This is not just a question of conventional inferiority; the United States might not do any better against a massed cruise missile attack. The Russian goal has been to find deterrence answers to problems that do not have good warfighting solutions, to manage escalation, and to address the escalation dilemmas resulting from a force structure too inflexible to deter a strategic-level conventional attack or a regional conventional conflict against a militarily stronger adversary. Nuclear weapons remain an important intra-war deterrence tool to manage escalation and compensate for disadvantages in a conflict where aerospace power and precision-strike capabilities could prove decisive.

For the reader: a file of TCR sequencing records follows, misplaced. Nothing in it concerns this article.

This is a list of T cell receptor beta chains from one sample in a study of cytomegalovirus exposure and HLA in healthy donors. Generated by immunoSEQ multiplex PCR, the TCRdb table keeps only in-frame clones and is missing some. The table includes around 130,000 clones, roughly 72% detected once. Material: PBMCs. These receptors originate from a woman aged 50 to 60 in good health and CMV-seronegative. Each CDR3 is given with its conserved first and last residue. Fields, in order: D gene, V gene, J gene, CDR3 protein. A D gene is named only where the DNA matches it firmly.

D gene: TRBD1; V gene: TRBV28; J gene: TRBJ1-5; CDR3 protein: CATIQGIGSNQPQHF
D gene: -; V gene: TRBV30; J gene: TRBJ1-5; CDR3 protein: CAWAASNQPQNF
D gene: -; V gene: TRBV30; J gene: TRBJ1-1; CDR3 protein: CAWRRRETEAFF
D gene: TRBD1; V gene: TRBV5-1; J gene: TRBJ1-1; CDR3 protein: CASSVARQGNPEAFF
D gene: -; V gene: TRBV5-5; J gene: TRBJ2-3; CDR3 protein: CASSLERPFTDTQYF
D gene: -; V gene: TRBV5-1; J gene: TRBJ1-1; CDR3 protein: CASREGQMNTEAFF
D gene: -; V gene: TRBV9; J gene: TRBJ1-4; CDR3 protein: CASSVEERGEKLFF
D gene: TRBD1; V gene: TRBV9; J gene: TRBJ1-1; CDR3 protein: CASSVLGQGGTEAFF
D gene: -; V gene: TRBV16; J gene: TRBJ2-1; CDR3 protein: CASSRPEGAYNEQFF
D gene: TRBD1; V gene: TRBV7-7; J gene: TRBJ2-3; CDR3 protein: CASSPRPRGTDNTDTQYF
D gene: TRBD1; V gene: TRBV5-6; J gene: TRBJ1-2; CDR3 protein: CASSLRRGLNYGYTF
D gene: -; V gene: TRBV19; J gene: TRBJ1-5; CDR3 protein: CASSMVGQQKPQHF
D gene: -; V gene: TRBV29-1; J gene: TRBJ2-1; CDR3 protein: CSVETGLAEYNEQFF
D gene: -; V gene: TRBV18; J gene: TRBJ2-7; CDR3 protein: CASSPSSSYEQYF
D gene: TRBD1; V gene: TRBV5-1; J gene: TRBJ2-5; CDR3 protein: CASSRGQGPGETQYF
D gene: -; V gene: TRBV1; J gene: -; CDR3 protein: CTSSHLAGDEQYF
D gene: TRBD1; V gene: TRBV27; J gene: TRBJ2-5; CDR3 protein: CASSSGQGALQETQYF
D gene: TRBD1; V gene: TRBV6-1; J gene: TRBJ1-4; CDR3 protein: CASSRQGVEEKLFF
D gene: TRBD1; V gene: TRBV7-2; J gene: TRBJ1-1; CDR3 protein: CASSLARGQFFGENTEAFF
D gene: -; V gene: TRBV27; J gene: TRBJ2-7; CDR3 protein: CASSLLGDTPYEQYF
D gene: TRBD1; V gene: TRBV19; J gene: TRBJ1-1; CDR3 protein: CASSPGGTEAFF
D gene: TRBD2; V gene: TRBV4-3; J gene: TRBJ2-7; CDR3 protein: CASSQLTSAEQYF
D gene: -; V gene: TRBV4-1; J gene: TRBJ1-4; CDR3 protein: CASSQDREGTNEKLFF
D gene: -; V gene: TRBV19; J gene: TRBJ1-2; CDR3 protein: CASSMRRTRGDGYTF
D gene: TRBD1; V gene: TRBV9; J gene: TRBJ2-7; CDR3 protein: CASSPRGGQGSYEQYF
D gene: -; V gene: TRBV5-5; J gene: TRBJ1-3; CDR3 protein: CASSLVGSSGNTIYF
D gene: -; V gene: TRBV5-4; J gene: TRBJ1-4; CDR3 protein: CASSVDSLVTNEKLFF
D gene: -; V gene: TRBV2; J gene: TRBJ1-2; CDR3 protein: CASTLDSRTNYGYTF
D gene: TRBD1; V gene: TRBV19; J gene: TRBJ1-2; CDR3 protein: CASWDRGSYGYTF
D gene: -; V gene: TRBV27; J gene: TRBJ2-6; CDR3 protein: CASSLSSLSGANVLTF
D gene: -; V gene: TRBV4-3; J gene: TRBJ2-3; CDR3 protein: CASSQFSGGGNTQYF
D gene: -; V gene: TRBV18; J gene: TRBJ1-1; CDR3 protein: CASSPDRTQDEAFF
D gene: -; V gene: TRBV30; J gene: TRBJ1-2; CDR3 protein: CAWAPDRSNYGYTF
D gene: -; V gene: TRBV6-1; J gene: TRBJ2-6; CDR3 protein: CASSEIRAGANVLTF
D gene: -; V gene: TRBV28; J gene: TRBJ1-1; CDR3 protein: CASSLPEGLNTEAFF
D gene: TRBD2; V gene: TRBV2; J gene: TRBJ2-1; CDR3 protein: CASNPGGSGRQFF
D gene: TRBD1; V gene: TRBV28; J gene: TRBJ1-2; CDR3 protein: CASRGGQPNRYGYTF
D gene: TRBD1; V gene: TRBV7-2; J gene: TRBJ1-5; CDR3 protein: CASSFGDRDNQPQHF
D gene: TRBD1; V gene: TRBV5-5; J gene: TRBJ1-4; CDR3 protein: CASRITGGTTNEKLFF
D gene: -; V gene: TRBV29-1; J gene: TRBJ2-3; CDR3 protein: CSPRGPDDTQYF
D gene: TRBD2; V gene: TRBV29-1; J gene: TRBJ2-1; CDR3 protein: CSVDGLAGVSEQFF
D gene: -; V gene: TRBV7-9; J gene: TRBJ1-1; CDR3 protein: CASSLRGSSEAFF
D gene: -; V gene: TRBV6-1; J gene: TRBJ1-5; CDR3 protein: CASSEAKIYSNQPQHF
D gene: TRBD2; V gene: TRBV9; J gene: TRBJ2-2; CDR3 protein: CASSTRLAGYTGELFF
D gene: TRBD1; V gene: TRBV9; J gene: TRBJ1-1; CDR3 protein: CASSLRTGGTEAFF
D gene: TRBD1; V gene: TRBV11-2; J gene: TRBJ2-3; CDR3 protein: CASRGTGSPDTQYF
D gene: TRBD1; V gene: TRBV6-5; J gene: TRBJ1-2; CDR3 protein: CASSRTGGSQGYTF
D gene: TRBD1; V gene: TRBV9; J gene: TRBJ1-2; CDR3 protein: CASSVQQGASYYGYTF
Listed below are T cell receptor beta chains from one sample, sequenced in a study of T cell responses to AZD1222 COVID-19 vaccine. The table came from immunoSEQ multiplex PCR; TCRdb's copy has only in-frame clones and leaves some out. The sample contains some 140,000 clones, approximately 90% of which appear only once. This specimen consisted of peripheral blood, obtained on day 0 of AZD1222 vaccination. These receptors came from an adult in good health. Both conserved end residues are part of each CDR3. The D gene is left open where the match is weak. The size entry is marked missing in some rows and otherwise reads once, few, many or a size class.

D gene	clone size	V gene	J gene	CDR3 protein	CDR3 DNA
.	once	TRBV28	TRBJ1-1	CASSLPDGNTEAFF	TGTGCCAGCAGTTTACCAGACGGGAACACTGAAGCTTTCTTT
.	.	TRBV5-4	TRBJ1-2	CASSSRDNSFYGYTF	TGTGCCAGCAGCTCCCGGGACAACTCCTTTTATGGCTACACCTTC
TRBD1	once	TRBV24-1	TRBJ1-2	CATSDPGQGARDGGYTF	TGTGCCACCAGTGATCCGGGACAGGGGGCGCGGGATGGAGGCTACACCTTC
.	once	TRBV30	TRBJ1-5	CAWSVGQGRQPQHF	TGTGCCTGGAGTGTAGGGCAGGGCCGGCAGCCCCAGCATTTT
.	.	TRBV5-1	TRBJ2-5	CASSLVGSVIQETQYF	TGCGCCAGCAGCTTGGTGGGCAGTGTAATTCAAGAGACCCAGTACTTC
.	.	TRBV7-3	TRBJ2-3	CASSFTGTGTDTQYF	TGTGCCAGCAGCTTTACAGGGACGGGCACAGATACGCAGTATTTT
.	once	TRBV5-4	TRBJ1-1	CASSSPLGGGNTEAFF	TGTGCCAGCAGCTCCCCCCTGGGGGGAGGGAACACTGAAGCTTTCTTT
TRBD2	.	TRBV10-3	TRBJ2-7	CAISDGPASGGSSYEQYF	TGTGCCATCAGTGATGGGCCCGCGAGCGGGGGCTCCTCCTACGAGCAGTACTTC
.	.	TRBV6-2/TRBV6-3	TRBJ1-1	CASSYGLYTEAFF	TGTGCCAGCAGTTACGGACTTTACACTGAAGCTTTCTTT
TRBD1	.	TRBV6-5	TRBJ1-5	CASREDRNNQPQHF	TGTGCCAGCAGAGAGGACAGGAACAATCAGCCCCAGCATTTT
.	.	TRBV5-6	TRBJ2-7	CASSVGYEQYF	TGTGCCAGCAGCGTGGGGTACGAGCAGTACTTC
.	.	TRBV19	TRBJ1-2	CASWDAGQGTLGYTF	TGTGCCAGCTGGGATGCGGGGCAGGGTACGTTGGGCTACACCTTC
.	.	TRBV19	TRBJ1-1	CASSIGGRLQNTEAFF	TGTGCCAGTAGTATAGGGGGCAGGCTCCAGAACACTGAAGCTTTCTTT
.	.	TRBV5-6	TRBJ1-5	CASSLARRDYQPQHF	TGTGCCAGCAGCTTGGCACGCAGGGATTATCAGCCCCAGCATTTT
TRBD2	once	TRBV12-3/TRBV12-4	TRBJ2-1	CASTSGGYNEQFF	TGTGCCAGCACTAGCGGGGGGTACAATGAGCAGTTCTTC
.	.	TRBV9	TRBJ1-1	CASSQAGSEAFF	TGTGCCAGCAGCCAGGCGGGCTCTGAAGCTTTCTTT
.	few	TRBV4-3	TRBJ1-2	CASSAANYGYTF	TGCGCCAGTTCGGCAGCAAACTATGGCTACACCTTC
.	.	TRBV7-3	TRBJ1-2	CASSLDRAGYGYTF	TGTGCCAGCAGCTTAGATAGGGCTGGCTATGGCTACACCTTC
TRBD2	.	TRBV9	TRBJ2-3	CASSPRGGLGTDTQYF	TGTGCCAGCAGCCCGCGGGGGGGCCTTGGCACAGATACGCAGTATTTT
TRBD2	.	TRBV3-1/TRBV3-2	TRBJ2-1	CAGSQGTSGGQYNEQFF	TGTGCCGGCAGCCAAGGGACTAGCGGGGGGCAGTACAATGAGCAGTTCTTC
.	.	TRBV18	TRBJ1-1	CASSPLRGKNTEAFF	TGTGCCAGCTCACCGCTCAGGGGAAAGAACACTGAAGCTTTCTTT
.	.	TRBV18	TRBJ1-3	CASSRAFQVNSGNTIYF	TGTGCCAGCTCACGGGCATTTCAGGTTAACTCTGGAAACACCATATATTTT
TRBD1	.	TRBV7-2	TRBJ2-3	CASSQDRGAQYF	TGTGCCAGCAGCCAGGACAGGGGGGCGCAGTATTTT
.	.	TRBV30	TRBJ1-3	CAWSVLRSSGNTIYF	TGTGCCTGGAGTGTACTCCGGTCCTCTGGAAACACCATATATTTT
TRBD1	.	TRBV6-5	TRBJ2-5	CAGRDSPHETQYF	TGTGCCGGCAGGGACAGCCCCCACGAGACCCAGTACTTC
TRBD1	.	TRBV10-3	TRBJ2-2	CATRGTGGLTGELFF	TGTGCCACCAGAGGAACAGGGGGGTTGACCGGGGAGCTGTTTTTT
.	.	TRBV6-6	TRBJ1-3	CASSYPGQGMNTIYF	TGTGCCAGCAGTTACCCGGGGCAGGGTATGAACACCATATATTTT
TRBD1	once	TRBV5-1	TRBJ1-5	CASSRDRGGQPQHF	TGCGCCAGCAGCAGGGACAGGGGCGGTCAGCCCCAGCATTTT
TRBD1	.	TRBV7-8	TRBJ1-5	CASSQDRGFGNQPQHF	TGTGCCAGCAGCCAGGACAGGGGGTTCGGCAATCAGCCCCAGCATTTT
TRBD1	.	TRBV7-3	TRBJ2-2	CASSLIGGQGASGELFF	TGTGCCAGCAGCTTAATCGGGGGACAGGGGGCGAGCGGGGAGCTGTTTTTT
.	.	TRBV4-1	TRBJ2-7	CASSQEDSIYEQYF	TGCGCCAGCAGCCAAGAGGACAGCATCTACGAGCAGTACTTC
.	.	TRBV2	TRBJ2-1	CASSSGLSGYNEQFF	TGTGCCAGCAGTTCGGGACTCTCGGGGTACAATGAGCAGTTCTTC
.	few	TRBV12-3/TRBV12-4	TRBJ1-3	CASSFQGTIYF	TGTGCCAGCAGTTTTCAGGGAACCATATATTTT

In Russian military thought, warfighting is discussed as distinct from deterrence. So important is this difference that in the Russian military the forces are functionally divided into categories of “general purpose” and “strategic deterrence.” The latter are further divided into offensive and defensive strategic forces. A simple example is the general-purpose role of a missile brigade, supporting an army in the field with precision strikes, versus its strategic deterrence role in firing long-range cruise missiles against critically important economic or military objects far beyond operational depths. Strategic offensive capabilities include long-range conventional weapons, nuclear weapons, directed-energy or cyber weapons, whereas defensive forces consist of missile defense, integrated air defense, and early warning radar systems.